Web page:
“The Elders brought word that Hamzad was ready to send a sheik to teach us the Ghazavat, but only if the Khansha sent him her youngest son as a hostage. She took him at his word and sent her youngest son, Bulach Khan. Hamzad received him well and sent to invite the two elder brothers also. He sent word that he wished to serve the Khans as his father had served their father. . . . The Khansha was a weak, stupid, and conceited woman, as all women are when they are not under control. She was afraid to send away both sons and sent only Umma Khan. I went with him. We were met by murids about a mile before we arrived and they sang and shot and caracoled around us, and when we drew near, Hamzad came out of his tent and went up to Umma Khan's stirrup and received him as a Khan. He said, ‘I have not done any harm to thy family and do not wish to do any. Only do not kill me and do not prevent my bringing the people over to the Ghazavat, and I will serve you with my whole army as my father served your father! Let me live in your house and I will help you with my advice, and you shall do as you like!'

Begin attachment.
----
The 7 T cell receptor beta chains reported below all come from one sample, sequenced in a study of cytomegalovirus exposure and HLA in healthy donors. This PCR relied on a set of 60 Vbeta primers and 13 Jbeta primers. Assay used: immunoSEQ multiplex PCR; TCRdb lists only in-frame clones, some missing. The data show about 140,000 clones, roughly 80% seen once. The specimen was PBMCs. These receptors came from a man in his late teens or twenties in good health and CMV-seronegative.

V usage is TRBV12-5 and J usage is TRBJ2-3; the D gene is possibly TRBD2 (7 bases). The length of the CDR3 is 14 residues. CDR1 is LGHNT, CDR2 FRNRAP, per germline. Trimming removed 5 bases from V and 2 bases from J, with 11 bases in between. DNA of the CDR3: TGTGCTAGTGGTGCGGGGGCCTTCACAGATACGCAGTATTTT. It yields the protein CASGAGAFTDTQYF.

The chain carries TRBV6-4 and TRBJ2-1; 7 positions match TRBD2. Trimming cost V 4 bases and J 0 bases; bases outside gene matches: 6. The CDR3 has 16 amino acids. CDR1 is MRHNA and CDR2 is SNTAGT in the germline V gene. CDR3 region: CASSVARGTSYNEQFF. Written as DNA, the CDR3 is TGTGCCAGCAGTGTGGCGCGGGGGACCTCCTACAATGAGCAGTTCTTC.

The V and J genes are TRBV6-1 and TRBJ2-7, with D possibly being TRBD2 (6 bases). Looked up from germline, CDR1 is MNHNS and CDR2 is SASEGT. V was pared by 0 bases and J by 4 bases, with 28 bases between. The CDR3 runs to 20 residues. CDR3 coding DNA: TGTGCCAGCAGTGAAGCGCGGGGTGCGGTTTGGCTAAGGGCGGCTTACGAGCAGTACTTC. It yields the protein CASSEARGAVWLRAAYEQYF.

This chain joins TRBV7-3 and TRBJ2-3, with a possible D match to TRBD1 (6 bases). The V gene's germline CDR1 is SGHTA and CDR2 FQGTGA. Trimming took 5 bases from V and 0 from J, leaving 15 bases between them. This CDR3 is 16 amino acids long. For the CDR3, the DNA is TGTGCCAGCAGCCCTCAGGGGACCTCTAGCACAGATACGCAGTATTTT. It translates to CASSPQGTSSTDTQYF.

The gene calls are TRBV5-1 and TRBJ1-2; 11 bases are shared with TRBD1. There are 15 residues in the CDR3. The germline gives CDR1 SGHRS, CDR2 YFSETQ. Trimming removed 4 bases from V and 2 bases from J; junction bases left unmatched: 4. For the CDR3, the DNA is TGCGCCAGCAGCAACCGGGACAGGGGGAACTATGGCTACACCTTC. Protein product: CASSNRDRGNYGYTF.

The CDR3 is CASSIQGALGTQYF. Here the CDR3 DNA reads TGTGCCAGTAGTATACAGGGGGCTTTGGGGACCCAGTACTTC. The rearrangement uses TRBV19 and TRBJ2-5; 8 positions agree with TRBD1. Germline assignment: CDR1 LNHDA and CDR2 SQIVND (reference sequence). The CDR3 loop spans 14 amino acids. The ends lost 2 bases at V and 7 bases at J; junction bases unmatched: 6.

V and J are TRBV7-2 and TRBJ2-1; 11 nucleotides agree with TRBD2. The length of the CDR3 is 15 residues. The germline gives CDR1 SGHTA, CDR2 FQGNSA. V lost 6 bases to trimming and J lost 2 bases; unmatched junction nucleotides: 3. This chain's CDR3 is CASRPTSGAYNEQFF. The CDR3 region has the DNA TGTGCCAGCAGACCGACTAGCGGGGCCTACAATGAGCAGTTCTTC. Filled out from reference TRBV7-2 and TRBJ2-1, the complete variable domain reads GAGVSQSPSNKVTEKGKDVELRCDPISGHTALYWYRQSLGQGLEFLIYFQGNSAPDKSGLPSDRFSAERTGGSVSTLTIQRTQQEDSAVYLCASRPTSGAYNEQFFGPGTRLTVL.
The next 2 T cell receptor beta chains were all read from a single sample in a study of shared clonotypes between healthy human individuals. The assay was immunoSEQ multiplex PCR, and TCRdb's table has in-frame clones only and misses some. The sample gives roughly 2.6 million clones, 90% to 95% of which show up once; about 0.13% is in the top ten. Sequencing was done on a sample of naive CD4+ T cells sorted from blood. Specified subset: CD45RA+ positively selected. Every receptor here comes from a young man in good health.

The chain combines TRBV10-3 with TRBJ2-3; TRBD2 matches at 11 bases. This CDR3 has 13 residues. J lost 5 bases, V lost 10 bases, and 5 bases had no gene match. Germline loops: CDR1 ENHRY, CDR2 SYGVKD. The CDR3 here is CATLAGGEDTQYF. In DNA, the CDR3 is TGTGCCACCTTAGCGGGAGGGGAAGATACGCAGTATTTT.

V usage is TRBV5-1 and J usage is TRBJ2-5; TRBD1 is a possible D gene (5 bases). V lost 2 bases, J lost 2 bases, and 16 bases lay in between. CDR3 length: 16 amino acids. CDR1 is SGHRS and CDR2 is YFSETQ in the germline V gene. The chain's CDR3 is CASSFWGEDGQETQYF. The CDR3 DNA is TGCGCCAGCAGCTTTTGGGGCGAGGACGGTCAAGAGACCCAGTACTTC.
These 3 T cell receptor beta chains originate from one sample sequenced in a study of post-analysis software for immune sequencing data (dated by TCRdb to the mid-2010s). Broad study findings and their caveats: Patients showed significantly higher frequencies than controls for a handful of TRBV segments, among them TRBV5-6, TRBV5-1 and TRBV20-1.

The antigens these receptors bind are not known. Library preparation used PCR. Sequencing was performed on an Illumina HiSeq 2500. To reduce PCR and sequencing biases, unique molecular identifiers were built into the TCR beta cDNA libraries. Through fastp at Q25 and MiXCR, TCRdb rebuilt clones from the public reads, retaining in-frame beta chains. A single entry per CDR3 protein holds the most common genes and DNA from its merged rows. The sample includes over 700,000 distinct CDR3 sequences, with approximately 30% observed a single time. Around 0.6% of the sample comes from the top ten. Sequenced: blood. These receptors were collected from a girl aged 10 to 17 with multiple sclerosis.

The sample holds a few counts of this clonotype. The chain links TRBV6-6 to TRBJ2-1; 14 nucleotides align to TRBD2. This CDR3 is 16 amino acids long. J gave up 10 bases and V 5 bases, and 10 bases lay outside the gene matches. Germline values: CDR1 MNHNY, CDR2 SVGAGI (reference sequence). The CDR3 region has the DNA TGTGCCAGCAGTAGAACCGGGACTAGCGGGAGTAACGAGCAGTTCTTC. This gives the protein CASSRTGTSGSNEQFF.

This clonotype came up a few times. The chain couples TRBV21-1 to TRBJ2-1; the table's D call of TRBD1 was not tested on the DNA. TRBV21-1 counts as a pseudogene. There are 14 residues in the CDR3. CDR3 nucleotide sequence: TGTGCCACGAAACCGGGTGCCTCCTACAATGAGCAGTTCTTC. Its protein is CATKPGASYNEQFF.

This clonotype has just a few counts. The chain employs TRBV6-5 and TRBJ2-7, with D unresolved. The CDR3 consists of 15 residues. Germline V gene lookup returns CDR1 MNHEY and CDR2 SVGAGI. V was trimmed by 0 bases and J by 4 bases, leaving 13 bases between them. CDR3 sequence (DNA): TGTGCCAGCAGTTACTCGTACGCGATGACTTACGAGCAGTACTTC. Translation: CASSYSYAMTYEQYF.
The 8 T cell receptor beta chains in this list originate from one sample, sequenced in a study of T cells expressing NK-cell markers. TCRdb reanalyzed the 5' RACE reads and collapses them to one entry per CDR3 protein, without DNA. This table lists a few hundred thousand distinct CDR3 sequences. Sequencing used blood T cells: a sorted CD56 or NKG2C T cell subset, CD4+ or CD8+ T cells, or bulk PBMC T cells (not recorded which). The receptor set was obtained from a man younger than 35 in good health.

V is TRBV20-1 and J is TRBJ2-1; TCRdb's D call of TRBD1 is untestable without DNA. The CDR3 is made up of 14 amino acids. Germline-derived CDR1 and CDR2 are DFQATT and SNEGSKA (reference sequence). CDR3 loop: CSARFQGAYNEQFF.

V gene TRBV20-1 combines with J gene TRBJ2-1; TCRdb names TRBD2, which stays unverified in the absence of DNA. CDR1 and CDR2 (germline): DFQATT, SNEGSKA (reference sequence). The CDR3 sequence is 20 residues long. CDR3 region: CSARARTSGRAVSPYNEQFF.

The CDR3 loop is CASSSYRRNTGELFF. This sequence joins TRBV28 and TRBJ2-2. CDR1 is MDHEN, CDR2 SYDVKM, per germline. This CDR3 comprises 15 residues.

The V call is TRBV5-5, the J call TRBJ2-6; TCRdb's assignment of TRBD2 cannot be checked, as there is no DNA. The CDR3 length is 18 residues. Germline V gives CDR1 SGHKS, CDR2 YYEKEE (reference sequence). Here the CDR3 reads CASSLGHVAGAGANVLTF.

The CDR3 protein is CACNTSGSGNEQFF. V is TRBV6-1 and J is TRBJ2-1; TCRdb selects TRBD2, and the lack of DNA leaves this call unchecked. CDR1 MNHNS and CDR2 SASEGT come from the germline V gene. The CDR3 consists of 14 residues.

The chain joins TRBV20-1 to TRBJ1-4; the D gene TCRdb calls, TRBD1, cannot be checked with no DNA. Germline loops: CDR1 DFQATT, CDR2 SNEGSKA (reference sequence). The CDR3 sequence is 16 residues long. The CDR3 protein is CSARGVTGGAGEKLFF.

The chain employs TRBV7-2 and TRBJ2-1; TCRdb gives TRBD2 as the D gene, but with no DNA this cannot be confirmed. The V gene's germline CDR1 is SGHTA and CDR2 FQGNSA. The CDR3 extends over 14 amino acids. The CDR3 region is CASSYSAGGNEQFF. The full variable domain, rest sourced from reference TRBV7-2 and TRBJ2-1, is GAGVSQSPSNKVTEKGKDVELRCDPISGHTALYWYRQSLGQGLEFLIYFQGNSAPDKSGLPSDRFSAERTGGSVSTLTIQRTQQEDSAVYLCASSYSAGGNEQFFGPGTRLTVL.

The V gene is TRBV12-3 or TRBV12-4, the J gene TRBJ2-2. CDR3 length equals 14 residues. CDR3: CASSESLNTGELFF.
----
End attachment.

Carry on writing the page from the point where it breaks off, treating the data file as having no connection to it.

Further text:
“Umma Khan was slow of speech. He did not know how to reply and remained silent. Then I said that if this was so, Let Hamzad come to Khunzakh and the Khansha and the Khans would receive him with honor. . . . but I was not allowed to finish — and here I first encountered Shamil, who was beside the Imam. He said to me, ‘Thou has not been asked. . . . It was the Khan!'